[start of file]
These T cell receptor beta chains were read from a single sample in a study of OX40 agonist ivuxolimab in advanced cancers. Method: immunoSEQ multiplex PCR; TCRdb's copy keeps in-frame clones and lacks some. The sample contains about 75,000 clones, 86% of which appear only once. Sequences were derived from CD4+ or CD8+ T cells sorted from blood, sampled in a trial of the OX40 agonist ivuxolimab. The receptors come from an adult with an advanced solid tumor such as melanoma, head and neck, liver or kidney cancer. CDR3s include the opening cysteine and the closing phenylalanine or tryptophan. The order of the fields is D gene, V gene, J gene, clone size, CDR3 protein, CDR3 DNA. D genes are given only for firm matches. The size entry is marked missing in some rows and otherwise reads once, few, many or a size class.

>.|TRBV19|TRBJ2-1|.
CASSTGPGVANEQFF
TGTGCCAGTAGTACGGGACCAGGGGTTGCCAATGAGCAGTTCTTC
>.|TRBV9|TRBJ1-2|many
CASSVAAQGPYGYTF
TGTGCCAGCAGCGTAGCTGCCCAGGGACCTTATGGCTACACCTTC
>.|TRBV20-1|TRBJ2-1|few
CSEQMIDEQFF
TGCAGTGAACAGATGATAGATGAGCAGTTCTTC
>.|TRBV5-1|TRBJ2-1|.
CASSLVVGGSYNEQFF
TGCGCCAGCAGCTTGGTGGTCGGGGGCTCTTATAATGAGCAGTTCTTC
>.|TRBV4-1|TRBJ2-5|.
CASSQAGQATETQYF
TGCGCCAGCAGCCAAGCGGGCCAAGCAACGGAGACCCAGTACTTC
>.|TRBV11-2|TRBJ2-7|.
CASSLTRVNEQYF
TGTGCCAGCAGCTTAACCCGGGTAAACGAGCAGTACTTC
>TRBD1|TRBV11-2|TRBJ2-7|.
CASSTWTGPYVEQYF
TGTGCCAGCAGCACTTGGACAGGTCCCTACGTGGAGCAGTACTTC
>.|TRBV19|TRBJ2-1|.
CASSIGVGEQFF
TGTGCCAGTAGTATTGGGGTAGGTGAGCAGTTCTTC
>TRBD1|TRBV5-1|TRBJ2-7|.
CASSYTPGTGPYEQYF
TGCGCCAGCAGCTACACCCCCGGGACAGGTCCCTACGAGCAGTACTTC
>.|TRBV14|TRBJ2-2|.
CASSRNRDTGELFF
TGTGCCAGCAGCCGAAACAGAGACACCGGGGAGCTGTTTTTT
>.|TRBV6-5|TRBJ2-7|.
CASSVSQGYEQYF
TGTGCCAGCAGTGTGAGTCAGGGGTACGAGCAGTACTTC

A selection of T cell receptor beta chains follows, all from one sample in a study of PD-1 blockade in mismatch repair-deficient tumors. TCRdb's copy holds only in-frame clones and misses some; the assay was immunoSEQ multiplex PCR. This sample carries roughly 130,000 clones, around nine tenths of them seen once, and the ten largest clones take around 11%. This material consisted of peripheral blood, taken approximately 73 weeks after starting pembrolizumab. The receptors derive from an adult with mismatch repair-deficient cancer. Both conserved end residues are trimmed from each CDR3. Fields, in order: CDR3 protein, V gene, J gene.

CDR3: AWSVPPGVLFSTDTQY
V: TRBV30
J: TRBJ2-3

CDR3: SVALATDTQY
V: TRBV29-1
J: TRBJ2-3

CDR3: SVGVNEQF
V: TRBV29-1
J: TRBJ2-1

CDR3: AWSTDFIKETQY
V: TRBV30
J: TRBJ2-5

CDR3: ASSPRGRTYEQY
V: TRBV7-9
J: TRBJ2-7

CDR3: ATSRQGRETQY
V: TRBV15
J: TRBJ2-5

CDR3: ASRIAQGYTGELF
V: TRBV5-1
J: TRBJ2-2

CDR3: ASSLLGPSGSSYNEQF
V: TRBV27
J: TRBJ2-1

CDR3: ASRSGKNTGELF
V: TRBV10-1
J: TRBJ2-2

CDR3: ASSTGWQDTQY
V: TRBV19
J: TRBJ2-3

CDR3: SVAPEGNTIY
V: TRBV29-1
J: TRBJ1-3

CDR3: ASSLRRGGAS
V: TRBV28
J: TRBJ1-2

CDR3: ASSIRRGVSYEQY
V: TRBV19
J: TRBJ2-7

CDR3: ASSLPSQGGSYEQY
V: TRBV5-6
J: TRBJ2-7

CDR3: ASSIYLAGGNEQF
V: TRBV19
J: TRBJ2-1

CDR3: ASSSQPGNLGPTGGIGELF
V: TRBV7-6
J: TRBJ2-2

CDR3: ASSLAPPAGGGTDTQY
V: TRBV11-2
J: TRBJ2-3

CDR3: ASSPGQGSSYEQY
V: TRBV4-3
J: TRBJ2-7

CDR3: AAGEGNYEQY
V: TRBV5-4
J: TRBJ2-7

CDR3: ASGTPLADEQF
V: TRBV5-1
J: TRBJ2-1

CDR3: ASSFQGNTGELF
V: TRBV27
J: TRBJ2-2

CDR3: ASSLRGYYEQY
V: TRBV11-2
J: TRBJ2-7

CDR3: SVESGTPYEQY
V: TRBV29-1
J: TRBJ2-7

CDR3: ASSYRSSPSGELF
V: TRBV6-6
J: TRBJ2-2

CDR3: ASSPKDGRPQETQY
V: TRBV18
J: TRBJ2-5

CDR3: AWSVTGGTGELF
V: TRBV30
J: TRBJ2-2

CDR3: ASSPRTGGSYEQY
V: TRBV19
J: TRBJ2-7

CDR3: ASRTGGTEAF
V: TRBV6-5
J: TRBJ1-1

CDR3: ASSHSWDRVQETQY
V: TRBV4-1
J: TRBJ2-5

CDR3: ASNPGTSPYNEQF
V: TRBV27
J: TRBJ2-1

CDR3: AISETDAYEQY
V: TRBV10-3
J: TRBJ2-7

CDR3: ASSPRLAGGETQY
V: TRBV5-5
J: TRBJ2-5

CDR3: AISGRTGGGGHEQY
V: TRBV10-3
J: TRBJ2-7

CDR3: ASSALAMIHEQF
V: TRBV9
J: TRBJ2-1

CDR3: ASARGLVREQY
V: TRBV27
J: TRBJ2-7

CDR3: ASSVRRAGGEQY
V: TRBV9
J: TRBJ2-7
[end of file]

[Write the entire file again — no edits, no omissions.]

These T cell receptor beta chains were read from a single sample in a study of OX40 agonist ivuxolimab in advanced cancers. Method: immunoSEQ multiplex PCR; TCRdb's copy keeps in-frame clones and lacks some. The sample contains about 75,000 clones, 86% of which appear only once. Sequences were derived from CD4+ or CD8+ T cells sorted from blood, sampled in a trial of the OX40 agonist ivuxolimab. The receptors come from an adult with an advanced solid tumor such as melanoma, head and neck, liver or kidney cancer. CDR3s include the opening cysteine and the closing phenylalanine or tryptophan. The order of the fields is D gene, V gene, J gene, clone size, CDR3 protein, CDR3 DNA. D genes are given only for firm matches. The size entry is marked missing in some rows and otherwise reads once, few, many or a size class.

>.|TRBV19|TRBJ2-1|.
CASSTGPGVANEQFF
TGTGCCAGTAGTACGGGACCAGGGGTTGCCAATGAGCAGTTCTTC
>.|TRBV9|TRBJ1-2|many
CASSVAAQGPYGYTF
TGTGCCAGCAGCGTAGCTGCCCAGGGACCTTATGGCTACACCTTC
>.|TRBV20-1|TRBJ2-1|few
CSEQMIDEQFF
TGCAGTGAACAGATGATAGATGAGCAGTTCTTC
>.|TRBV5-1|TRBJ2-1|.
CASSLVVGGSYNEQFF
TGCGCCAGCAGCTTGGTGGTCGGGGGCTCTTATAATGAGCAGTTCTTC
>.|TRBV4-1|TRBJ2-5|.
CASSQAGQATETQYF
TGCGCCAGCAGCCAAGCGGGCCAAGCAACGGAGACCCAGTACTTC
>.|TRBV11-2|TRBJ2-7|.
CASSLTRVNEQYF
TGTGCCAGCAGCTTAACCCGGGTAAACGAGCAGTACTTC
>TRBD1|TRBV11-2|TRBJ2-7|.
CASSTWTGPYVEQYF
TGTGCCAGCAGCACTTGGACAGGTCCCTACGTGGAGCAGTACTTC
>.|TRBV19|TRBJ2-1|.
CASSIGVGEQFF
TGTGCCAGTAGTATTGGGGTAGGTGAGCAGTTCTTC
>TRBD1|TRBV5-1|TRBJ2-7|.
CASSYTPGTGPYEQYF
TGCGCCAGCAGCTACACCCCCGGGACAGGTCCCTACGAGCAGTACTTC
>.|TRBV14|TRBJ2-2|.
CASSRNRDTGELFF
TGTGCCAGCAGCCGAAACAGAGACACCGGGGAGCTGTTTTTT
>.|TRBV6-5|TRBJ2-7|.
CASSVSQGYEQYF
TGTGCCAGCAGTGTGAGTCAGGGGTACGAGCAGTACTTC

A selection of T cell receptor beta chains follows, all from one sample in a study of PD-1 blockade in mismatch repair-deficient tumors. TCRdb's copy holds only in-frame clones and misses some; the assay was immunoSEQ multiplex PCR. This sample carries roughly 130,000 clones, around nine tenths of them seen once, and the ten largest clones take around 11%. This material consisted of peripheral blood, taken approximately 73 weeks after starting pembrolizumab. The receptors derive from an adult with mismatch repair-deficient cancer. Both conserved end residues are trimmed from each CDR3. Fields, in order: CDR3 protein, V gene, J gene.

CDR3: AWSVPPGVLFSTDTQY
V: TRBV30
J: TRBJ2-3

CDR3: SVALATDTQY
V: TRBV29-1
J: TRBJ2-3

CDR3: SVGVNEQF
V: TRBV29-1
J: TRBJ2-1

CDR3: AWSTDFIKETQY
V: TRBV30
J: TRBJ2-5

CDR3: ASSPRGRTYEQY
V: TRBV7-9
J: TRBJ2-7

CDR3: ATSRQGRETQY
V: TRBV15
J: TRBJ2-5

CDR3: ASRIAQGYTGELF
V: TRBV5-1
J: TRBJ2-2

CDR3: ASSLLGPSGSSYNEQF
V: TRBV27
J: TRBJ2-1

CDR3: ASRSGKNTGELF
V: TRBV10-1
J: TRBJ2-2

CDR3: ASSTGWQDTQY
V: TRBV19
J: TRBJ2-3

CDR3: SVAPEGNTIY
V: TRBV29-1
J: TRBJ1-3

CDR3: ASSLRRGGAS
V: TRBV28
J: TRBJ1-2

CDR3: ASSIRRGVSYEQY
V: TRBV19
J: TRBJ2-7

CDR3: ASSLPSQGGSYEQY
V: TRBV5-6
J: TRBJ2-7

CDR3: ASSIYLAGGNEQF
V: TRBV19
J: TRBJ2-1

CDR3: ASSSQPGNLGPTGGIGELF
V: TRBV7-6
J: TRBJ2-2

CDR3: ASSLAPPAGGGTDTQY
V: TRBV11-2
J: TRBJ2-3

CDR3: ASSPGQGSSYEQY
V: TRBV4-3
J: TRBJ2-7

CDR3: AAGEGNYEQY
V: TRBV5-4
J: TRBJ2-7

CDR3: ASGTPLADEQF
V: TRBV5-1
J: TRBJ2-1

CDR3: ASSFQGNTGELF
V: TRBV27
J: TRBJ2-2

CDR3: ASSLRGYYEQY
V: TRBV11-2
J: TRBJ2-7

CDR3: SVESGTPYEQY
V: TRBV29-1
J: TRBJ2-7

CDR3: ASSYRSSPSGELF
V: TRBV6-6
J: TRBJ2-2

CDR3: ASSPKDGRPQETQY
V: TRBV18
J: TRBJ2-5

CDR3: AWSVTGGTGELF
V: TRBV30
J: TRBJ2-2

CDR3: ASSPRTGGSYEQY
V: TRBV19
J: TRBJ2-7

CDR3: ASRTGGTEAF
V: TRBV6-5
J: TRBJ1-1

CDR3: ASSHSWDRVQETQY
V: TRBV4-1
J: TRBJ2-5

CDR3: ASNPGTSPYNEQF
V: TRBV27
J: TRBJ2-1

CDR3: AISETDAYEQY
V: TRBV10-3
J: TRBJ2-7

CDR3: ASSPRLAGGETQY
V: TRBV5-5
J: TRBJ2-5

CDR3: AISGRTGGGGHEQY
V: TRBV10-3
J: TRBJ2-7

CDR3: ASSALAMIHEQF
V: TRBV9
J: TRBJ2-1

CDR3: ASARGLVREQY
V: TRBV27
J: TRBJ2-7

CDR3: ASSVRRAGGEQY
V: TRBV9
J: TRBJ2-7